In case the above header isn't enough of a hint, yes...I have fine, dense type 2 wavy hair that is a combination of 2b and 2c waves. This means I have a ton of very small, fine little hairs on my head (although some of the silver ones are by nature more coarse). My hair is low porosity, so it takes a long time to get wet and to dry (especially with product in it). My waves start forming s-shapes at the crown (curly bangs!). The most notable characteristic of wavy type 2-3 hair is that it frizzes easily as the hair cuticle opens and closes like a revolving door when the hair is under or over moisturized. As it turns out, type 2 to 3 waves are in fact the frizziest wave/curl types on the spectrum. Of course they are. *sighs wistfully

Granted, this knowledge was not my jumping off point, but rather the culmination of a lot of what I have learned over the last two years of experimenting with CGM. As everything you read and hear on the curly internet will attest, this is a process, and you will go through a transition period while you are learning what works and what doesn't. Even after many years when you are more attuned to what your hair actually needs, you will still be learning and tweaking and trying new things.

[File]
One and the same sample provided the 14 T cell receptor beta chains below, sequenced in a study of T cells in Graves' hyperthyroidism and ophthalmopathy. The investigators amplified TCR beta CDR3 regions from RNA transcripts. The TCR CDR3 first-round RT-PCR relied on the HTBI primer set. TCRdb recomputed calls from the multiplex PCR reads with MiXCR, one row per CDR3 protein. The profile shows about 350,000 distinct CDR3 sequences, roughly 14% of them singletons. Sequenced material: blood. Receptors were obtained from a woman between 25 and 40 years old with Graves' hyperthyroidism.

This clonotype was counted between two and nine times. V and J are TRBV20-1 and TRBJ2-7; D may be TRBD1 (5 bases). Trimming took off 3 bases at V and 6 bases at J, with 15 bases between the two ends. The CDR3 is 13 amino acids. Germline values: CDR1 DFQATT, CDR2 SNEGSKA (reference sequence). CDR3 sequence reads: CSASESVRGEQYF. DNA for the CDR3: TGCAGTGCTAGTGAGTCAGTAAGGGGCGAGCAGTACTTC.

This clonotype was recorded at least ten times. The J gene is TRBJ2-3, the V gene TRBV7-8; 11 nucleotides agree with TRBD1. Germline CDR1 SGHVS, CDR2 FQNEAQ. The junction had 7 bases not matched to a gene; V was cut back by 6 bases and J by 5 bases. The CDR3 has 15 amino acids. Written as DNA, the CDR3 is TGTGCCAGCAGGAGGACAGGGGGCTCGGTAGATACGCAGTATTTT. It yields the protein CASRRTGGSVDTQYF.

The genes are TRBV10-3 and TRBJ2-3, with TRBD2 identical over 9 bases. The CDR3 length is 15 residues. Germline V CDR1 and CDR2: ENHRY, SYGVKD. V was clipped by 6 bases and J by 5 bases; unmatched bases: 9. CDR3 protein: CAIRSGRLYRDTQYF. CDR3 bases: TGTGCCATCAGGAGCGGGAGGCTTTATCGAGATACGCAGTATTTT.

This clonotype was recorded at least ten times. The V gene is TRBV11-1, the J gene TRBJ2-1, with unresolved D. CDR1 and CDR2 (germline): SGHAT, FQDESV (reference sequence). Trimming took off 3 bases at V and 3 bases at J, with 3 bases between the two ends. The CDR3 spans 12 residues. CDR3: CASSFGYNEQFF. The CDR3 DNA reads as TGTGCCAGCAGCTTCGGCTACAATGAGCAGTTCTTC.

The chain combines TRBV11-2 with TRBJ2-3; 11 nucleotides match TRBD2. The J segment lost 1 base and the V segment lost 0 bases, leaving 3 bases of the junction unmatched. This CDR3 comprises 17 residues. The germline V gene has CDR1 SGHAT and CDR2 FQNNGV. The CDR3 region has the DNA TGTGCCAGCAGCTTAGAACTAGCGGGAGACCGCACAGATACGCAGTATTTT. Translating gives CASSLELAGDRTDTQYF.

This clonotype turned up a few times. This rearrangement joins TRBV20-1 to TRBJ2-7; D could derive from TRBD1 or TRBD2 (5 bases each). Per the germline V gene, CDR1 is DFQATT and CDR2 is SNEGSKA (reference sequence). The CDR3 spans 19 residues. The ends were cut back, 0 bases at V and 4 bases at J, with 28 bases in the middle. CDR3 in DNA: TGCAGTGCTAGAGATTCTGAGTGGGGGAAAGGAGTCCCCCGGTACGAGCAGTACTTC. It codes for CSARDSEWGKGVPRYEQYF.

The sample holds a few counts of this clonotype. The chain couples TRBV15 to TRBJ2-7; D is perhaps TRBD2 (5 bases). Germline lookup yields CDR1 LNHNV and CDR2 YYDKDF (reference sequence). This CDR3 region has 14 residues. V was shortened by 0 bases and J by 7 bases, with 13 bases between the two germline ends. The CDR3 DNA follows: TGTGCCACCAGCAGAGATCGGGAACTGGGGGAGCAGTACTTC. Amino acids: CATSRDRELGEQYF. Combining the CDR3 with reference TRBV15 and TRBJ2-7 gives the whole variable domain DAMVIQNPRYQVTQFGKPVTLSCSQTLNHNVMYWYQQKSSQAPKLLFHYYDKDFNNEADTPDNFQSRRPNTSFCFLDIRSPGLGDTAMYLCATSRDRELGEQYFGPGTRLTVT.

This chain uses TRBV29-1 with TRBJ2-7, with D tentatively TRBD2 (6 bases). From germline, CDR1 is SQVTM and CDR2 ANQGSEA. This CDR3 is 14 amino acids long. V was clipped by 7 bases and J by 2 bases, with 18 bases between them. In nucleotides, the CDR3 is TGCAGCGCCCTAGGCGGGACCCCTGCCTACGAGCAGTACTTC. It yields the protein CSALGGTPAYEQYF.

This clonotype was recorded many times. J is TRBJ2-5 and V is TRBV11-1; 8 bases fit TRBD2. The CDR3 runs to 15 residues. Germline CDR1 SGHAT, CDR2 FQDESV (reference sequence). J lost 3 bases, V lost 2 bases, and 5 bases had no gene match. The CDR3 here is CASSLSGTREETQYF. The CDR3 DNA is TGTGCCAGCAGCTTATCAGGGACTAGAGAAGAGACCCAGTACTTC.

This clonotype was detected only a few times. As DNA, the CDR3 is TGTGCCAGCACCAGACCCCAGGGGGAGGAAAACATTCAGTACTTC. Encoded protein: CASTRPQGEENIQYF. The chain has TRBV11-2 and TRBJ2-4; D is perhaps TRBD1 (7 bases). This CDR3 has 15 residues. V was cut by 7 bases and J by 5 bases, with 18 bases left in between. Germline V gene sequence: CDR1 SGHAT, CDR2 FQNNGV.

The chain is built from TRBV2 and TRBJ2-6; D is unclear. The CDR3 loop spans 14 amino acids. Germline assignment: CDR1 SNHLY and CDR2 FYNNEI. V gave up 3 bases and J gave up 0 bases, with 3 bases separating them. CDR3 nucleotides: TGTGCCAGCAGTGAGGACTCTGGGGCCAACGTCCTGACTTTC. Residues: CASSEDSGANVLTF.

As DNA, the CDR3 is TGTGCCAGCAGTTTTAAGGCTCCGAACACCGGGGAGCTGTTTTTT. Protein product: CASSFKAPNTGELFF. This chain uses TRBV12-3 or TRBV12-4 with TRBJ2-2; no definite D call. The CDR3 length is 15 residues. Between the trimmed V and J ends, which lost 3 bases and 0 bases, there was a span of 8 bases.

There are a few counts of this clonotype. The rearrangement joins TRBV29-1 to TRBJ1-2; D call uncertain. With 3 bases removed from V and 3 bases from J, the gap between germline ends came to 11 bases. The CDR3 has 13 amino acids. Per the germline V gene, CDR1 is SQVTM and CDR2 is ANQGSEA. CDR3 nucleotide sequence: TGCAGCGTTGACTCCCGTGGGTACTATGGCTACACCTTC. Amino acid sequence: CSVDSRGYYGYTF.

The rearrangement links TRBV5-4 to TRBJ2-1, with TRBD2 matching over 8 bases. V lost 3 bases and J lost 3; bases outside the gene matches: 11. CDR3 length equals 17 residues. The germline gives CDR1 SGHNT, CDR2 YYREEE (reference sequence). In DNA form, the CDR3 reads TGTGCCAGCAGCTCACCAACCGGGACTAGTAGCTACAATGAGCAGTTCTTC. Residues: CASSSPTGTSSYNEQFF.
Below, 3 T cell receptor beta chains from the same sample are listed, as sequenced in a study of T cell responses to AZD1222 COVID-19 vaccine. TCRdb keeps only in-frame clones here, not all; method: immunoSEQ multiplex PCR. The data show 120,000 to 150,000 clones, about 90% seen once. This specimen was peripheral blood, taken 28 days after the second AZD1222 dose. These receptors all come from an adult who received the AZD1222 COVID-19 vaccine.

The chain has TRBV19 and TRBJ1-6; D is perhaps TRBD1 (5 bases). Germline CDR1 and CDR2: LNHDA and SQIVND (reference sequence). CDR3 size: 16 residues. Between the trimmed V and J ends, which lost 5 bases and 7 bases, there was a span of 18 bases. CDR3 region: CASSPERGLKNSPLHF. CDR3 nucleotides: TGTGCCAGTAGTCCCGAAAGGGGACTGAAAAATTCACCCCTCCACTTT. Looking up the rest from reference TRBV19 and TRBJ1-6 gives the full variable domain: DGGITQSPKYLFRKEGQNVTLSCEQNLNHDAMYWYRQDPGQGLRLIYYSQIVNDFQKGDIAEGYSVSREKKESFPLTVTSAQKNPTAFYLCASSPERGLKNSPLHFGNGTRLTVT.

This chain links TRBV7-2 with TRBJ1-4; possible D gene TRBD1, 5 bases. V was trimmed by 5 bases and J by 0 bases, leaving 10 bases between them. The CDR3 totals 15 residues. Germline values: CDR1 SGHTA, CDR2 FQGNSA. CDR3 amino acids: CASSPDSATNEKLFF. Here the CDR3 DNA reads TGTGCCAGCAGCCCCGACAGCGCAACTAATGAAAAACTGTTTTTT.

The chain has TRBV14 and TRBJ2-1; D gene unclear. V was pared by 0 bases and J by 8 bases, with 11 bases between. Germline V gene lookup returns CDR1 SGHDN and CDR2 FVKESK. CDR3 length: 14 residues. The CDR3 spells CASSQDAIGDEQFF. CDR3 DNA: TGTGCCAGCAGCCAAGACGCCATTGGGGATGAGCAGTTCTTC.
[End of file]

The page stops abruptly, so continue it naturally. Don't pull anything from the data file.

So where am I now, two years later? Do I still follow all the "rules" of CGM?

✓ Use sulfate-free shampoo & co-wash. Yes. I absolutely use both of these things. Sulfate-free shampoo doesn't lather-up the way you may be accustomed to in a shampoo, but it's a worthwhile sacrifice. Co-washes are a bit trickier, and for my fine type 2 hair most of them are too rich and weigh my hair down. That said, there are a few on the market that break the mould and that I use religiously and are my go - to hair washes. I'll link them in the next section.

✓ ❌ Give up silicone containing products. Yes. And also no. I absolutely have stopped using any non water-soluble silicones (like the ever-popular dimethocone) in any products, shampoos and conditioners. This has made a pretty big difference in my ability to get moisture into my hair on the daily and has definitely enhanced my natural wave pattern. I do however have one product (thus far) that contains a water-soluble silicone. These silicones generally start with PEG- followed by a number. While the PEG silicones are not the only water soluble silicones on the market, they are certainly some of the most widely-used. They have differing degrees of water-solubility (which corresponds to the number), but in general I will entertain these products if weather conditions are soggy and dire. Remember, I live between Florida and Scotland. It's always wet and soggy everywhere I go.

Water-solubility notwithstanding, it's important to note that even water-soluble silicones can build-up, and they do end up relaxing my wave patern a bit (I don't mind that), but in extreme heat and humidity, these products can really help if I need to go somewhere and look somewhat professional. When I do use these products, I always clarify my hair on the next wash day.